It was a night full of local talent with bands such as Strike It and A Wasted Sacrifice opening the night. I discovered my camcorder crashing on me, but luckily John, our fabulous photographer, saved the day with his own. We managed to catch some of the show on film.
There was about 20-30 people in the venue by the time End of Crisis began, which upset me. I was not feeling the vibe. People kept to themselves, seemed pretty tired/out of it, and the drinks weren’t going around enough; Nine Inch Nails playing the same night did not help. It was a beautiful evening nonetheless and I was stoked to see these guys play.
End of Crisis began the night at 11:17p.m. A little late – but once again it is expected at Piranha Bar. I love the venue for its size and intimacy, but the sound checks tend to run a little long. It is fine, as it was well worth the wait for this energetic, emotional band.
JP Barcha Charlebois showed praise to the crowd that remained for the late night as they began with their intro along with “Heart & Soul.” A wooden plank was placed in front to extend the stage as Charlebois showed his emotion and craze, growling his powerful lyrics to the room. It’s no doubt this band shows clear sentiment in their songs and performance. The band suffered losing their guitarist and good friend Tonny Grondin to a car accident. I absolutely love this song and all its glory. It has so much involved yet the band played it super tight. You can really see their chemistry on stage, as Danny Alfaro (drums) killed it and brought the band together with all his energy and heavy kicks.
Phil Ouellet and Keith Philip Barrette of Strike It were in the crowd cheering their friends on as Ouellet drunkenly thrashed away, nearly knocking over my table at the same time! The dude was really into the music. Barrette was also headbanging and swaying away. You can see the utmost respect these bands have for one another.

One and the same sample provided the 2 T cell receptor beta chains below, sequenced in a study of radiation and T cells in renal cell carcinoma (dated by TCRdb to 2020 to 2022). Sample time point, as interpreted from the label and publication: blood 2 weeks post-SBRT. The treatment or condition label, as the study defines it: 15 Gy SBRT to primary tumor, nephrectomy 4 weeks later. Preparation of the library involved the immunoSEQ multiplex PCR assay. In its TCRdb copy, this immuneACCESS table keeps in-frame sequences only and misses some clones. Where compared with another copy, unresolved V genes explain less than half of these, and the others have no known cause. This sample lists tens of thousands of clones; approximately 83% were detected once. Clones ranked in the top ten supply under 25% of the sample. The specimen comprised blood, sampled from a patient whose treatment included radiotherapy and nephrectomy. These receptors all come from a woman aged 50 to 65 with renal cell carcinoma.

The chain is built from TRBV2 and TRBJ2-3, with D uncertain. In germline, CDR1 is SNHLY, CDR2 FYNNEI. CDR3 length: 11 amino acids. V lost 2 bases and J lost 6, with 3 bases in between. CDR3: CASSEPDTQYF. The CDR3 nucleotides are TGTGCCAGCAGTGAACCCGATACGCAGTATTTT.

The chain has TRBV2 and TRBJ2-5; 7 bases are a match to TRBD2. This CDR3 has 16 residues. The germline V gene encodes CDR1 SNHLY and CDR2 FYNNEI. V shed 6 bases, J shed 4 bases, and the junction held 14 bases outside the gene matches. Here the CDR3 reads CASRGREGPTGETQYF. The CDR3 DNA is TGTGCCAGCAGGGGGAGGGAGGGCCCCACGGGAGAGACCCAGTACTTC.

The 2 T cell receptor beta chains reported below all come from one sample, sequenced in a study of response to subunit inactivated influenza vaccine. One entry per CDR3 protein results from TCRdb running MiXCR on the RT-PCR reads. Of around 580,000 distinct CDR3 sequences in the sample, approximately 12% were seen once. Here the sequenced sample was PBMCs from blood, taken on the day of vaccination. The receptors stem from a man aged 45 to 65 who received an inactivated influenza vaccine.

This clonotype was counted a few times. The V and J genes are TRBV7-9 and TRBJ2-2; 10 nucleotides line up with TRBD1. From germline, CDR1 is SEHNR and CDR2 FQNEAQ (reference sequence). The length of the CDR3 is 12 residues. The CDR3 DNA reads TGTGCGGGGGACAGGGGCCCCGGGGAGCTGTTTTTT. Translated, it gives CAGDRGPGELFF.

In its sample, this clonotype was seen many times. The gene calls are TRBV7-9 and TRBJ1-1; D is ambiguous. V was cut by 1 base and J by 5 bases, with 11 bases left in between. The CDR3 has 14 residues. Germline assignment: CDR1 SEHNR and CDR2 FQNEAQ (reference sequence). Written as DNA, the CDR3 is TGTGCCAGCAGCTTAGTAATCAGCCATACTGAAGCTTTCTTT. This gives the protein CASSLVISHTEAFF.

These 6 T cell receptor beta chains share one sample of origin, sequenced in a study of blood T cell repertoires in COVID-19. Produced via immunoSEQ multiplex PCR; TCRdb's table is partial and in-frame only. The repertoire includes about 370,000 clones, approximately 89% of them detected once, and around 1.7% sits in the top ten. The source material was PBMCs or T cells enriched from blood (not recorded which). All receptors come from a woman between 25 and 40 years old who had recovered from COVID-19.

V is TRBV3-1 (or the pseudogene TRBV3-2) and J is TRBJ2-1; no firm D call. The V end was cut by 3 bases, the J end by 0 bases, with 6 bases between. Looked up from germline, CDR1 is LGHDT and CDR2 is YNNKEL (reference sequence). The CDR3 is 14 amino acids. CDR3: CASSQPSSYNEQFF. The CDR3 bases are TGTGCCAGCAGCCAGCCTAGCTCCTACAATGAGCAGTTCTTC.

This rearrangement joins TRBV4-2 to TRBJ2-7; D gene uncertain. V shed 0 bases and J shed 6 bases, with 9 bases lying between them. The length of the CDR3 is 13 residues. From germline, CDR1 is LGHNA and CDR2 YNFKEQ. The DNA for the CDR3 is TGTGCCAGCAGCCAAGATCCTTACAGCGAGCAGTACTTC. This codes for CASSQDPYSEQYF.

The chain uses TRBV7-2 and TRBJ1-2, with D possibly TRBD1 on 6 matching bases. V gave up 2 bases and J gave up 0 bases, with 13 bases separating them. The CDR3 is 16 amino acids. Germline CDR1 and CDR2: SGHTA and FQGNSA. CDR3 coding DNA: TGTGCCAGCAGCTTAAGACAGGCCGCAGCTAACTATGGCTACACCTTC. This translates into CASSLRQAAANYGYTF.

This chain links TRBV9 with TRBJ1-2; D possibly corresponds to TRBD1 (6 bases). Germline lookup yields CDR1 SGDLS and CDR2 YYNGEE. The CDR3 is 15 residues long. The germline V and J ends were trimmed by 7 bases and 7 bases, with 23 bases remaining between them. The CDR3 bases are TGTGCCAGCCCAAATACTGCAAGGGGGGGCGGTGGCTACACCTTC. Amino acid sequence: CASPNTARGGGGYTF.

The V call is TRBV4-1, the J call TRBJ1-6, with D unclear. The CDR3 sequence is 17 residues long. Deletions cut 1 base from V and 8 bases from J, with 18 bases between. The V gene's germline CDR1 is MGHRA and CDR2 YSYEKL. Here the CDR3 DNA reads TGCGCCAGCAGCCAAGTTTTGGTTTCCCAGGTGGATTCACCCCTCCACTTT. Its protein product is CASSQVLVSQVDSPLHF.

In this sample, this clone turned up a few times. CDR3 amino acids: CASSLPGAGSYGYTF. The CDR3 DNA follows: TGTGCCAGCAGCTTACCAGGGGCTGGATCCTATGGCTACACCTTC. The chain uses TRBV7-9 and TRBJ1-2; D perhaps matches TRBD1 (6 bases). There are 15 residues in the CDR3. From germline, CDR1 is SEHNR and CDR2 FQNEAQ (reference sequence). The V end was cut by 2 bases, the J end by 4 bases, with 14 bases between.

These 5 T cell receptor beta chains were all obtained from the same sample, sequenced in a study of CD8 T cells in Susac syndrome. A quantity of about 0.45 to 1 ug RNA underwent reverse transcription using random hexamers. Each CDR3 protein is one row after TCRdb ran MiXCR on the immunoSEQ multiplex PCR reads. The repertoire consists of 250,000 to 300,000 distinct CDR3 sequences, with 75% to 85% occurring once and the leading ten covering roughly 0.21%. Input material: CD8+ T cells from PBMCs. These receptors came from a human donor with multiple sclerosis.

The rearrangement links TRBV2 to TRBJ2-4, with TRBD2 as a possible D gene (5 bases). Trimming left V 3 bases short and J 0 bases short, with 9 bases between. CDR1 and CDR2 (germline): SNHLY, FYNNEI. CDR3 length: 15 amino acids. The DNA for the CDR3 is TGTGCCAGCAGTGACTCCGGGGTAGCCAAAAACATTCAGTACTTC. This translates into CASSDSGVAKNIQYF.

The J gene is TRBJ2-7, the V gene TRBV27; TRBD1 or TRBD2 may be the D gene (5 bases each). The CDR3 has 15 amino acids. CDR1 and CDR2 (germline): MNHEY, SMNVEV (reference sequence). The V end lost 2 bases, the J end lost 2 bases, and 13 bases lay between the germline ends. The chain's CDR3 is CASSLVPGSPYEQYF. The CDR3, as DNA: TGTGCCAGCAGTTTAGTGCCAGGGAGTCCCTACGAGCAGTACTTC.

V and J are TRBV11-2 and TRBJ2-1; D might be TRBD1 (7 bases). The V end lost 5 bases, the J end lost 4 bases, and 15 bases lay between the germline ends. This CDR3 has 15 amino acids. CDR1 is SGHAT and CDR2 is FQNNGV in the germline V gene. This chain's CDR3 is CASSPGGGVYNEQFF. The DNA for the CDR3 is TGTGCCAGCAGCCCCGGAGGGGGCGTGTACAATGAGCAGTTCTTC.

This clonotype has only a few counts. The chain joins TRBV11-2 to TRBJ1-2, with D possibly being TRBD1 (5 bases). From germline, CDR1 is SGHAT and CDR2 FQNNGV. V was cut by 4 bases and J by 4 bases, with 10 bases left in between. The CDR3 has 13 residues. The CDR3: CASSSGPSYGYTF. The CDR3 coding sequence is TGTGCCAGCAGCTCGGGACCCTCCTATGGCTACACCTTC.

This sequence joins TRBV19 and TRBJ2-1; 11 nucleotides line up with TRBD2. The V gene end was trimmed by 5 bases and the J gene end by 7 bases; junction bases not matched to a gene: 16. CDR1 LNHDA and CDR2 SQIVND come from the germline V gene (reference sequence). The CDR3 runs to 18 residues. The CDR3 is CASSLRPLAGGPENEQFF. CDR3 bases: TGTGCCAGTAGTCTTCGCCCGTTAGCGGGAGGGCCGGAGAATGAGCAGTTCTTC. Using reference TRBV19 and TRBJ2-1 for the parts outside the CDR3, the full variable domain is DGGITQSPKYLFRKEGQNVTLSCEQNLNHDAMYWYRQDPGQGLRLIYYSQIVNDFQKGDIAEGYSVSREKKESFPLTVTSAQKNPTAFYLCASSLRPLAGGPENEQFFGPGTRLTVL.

As the performance progressed, more and more people joined in. The place was still not filled to its capacity but they definitely drew in a good crowd. The bandcommunicated with the crowd well, getting everyone to clap and cheer. Charlebois continued to thank his friends and fans for sticking around and supporting them on stage.
Etienne Descroix (guitar) and Pat Plouffe (guitar) jammed away, bringing some sick duo melodies and distorted sounds. Plouffe was sporting the 50’s rockabilly look as he bobbed back and forth playing his sick riffs and Descroix swayed his guitar all around him as he turned and twisted all over stage. The energy was mesmerizing. I could probably go on and on. They ended the six song set with “Confluence”; a very heavy, strong song that consists of incredible breakdowns, Francis Descroix’ strong bass lines, and delirious drums. I was definitely drawn in to the performance and totally will check these guys out again next time they play.